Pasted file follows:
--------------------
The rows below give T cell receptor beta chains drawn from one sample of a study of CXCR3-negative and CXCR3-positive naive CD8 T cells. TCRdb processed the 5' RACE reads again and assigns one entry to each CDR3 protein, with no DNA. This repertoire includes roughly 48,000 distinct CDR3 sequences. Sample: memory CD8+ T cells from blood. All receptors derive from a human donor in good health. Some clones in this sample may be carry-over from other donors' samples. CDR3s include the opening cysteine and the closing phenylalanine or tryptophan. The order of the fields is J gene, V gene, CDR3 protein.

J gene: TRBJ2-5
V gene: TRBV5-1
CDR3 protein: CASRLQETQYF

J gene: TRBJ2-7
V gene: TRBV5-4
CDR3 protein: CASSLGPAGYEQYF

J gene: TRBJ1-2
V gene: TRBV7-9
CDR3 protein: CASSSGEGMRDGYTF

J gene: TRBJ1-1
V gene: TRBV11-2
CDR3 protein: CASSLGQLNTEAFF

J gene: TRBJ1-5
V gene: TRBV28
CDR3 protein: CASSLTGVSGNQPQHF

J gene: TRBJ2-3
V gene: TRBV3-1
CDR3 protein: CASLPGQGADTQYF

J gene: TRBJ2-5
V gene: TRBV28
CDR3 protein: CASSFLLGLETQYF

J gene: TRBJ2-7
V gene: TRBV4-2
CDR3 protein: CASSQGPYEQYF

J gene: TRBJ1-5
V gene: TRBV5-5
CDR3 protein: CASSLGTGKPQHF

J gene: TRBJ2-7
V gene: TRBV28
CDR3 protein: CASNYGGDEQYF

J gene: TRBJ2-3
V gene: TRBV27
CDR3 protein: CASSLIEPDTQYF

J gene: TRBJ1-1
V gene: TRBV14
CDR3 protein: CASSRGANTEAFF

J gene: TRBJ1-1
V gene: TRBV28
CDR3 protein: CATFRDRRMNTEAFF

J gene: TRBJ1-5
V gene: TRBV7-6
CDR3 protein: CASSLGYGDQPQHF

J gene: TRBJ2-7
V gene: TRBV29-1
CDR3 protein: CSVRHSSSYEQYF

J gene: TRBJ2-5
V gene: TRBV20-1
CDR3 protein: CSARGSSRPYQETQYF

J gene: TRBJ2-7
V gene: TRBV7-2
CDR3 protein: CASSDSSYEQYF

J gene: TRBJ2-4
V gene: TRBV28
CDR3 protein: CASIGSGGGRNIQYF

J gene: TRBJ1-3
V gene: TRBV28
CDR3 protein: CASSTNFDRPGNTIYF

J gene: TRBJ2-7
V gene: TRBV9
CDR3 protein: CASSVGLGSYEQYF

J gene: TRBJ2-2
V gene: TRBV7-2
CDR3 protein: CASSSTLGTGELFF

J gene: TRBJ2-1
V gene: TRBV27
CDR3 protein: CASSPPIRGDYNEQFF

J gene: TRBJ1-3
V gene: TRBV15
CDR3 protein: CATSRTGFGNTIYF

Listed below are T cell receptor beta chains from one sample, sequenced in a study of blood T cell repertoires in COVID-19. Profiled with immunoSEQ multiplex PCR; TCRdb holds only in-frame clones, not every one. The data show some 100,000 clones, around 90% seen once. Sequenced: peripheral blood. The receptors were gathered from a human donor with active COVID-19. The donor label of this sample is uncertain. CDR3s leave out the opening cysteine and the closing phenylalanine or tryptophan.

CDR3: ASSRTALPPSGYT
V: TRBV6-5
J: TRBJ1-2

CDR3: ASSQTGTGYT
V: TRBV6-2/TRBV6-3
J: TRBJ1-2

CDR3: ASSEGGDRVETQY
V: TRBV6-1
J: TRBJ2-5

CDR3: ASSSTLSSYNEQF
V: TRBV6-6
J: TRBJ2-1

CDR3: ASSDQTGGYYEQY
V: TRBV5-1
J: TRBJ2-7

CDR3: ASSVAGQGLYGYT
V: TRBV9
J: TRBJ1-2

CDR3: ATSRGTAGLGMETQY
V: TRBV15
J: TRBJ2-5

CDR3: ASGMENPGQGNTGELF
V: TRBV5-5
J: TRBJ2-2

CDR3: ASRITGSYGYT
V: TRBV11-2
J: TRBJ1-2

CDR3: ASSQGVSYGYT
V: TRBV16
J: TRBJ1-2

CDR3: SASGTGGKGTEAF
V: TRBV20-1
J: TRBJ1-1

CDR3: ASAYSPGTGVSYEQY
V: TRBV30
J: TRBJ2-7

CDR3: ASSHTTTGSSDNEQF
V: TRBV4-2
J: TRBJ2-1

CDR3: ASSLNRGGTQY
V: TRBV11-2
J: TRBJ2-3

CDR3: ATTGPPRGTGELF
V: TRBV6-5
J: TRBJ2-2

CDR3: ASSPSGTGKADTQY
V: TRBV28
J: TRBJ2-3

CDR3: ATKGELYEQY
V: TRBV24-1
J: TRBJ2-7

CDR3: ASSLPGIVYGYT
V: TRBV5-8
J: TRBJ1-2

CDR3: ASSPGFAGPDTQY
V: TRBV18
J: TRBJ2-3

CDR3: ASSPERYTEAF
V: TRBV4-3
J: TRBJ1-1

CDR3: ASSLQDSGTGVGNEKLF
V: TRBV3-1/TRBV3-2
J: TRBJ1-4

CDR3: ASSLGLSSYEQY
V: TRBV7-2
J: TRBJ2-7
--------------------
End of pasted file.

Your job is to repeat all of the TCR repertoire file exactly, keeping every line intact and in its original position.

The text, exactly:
The rows below give T cell receptor beta chains drawn from one sample of a study of CXCR3-negative and CXCR3-positive naive CD8 T cells. TCRdb processed the 5' RACE reads again and assigns one entry to each CDR3 protein, with no DNA. This repertoire includes roughly 48,000 distinct CDR3 sequences. Sample: memory CD8+ T cells from blood. All receptors derive from a human donor in good health. Some clones in this sample may be carry-over from other donors' samples. CDR3s include the opening cysteine and the closing phenylalanine or tryptophan. The order of the fields is J gene, V gene, CDR3 protein.

J gene: TRBJ2-5
V gene: TRBV5-1
CDR3 protein: CASRLQETQYF

J gene: TRBJ2-7
V gene: TRBV5-4
CDR3 protein: CASSLGPAGYEQYF

J gene: TRBJ1-2
V gene: TRBV7-9
CDR3 protein: CASSSGEGMRDGYTF

J gene: TRBJ1-1
V gene: TRBV11-2
CDR3 protein: CASSLGQLNTEAFF

J gene: TRBJ1-5
V gene: TRBV28
CDR3 protein: CASSLTGVSGNQPQHF

J gene: TRBJ2-3
V gene: TRBV3-1
CDR3 protein: CASLPGQGADTQYF

J gene: TRBJ2-5
V gene: TRBV28
CDR3 protein: CASSFLLGLETQYF

J gene: TRBJ2-7
V gene: TRBV4-2
CDR3 protein: CASSQGPYEQYF

J gene: TRBJ1-5
V gene: TRBV5-5
CDR3 protein: CASSLGTGKPQHF

J gene: TRBJ2-7
V gene: TRBV28
CDR3 protein: CASNYGGDEQYF

J gene: TRBJ2-3
V gene: TRBV27
CDR3 protein: CASSLIEPDTQYF

J gene: TRBJ1-1
V gene: TRBV14
CDR3 protein: CASSRGANTEAFF

J gene: TRBJ1-1
V gene: TRBV28
CDR3 protein: CATFRDRRMNTEAFF

J gene: TRBJ1-5
V gene: TRBV7-6
CDR3 protein: CASSLGYGDQPQHF

J gene: TRBJ2-7
V gene: TRBV29-1
CDR3 protein: CSVRHSSSYEQYF

J gene: TRBJ2-5
V gene: TRBV20-1
CDR3 protein: CSARGSSRPYQETQYF

J gene: TRBJ2-7
V gene: TRBV7-2
CDR3 protein: CASSDSSYEQYF

J gene: TRBJ2-4
V gene: TRBV28
CDR3 protein: CASIGSGGGRNIQYF

J gene: TRBJ1-3
V gene: TRBV28
CDR3 protein: CASSTNFDRPGNTIYF

J gene: TRBJ2-7
V gene: TRBV9
CDR3 protein: CASSVGLGSYEQYF

J gene: TRBJ2-2
V gene: TRBV7-2
CDR3 protein: CASSSTLGTGELFF

J gene: TRBJ2-1
V gene: TRBV27
CDR3 protein: CASSPPIRGDYNEQFF

J gene: TRBJ1-3
V gene: TRBV15
CDR3 protein: CATSRTGFGNTIYF

Listed below are T cell receptor beta chains from one sample, sequenced in a study of blood T cell repertoires in COVID-19. Profiled with immunoSEQ multiplex PCR; TCRdb holds only in-frame clones, not every one. The data show some 100,000 clones, around 90% seen once. Sequenced: peripheral blood. The receptors were gathered from a human donor with active COVID-19. The donor label of this sample is uncertain. CDR3s leave out the opening cysteine and the closing phenylalanine or tryptophan.

CDR3: ASSRTALPPSGYT
V: TRBV6-5
J: TRBJ1-2

CDR3: ASSQTGTGYT
V: TRBV6-2/TRBV6-3
J: TRBJ1-2

CDR3: ASSEGGDRVETQY
V: TRBV6-1
J: TRBJ2-5

CDR3: ASSSTLSSYNEQF
V: TRBV6-6
J: TRBJ2-1

CDR3: ASSDQTGGYYEQY
V: TRBV5-1
J: TRBJ2-7

CDR3: ASSVAGQGLYGYT
V: TRBV9
J: TRBJ1-2

CDR3: ATSRGTAGLGMETQY
V: TRBV15
J: TRBJ2-5

CDR3: ASGMENPGQGNTGELF
V: TRBV5-5
J: TRBJ2-2

CDR3: ASRITGSYGYT
V: TRBV11-2
J: TRBJ1-2

CDR3: ASSQGVSYGYT
V: TRBV16
J: TRBJ1-2

CDR3: SASGTGGKGTEAF
V: TRBV20-1
J: TRBJ1-1

CDR3: ASAYSPGTGVSYEQY
V: TRBV30
J: TRBJ2-7

CDR3: ASSHTTTGSSDNEQF
V: TRBV4-2
J: TRBJ2-1

CDR3: ASSLNRGGTQY
V: TRBV11-2
J: TRBJ2-3

CDR3: ATTGPPRGTGELF
V: TRBV6-5
J: TRBJ2-2

CDR3: ASSPSGTGKADTQY
V: TRBV28
J: TRBJ2-3

CDR3: ATKGELYEQY
V: TRBV24-1
J: TRBJ2-7

CDR3: ASSLPGIVYGYT
V: TRBV5-8
J: TRBJ1-2

CDR3: ASSPGFAGPDTQY
V: TRBV18
J: TRBJ2-3

CDR3: ASSPERYTEAF
V: TRBV4-3
J: TRBJ1-1

CDR3: ASSLQDSGTGVGNEKLF
V: TRBV3-1/TRBV3-2
J: TRBJ1-4

CDR3: ASSLGLSSYEQY
V: TRBV7-2
J: TRBJ2-7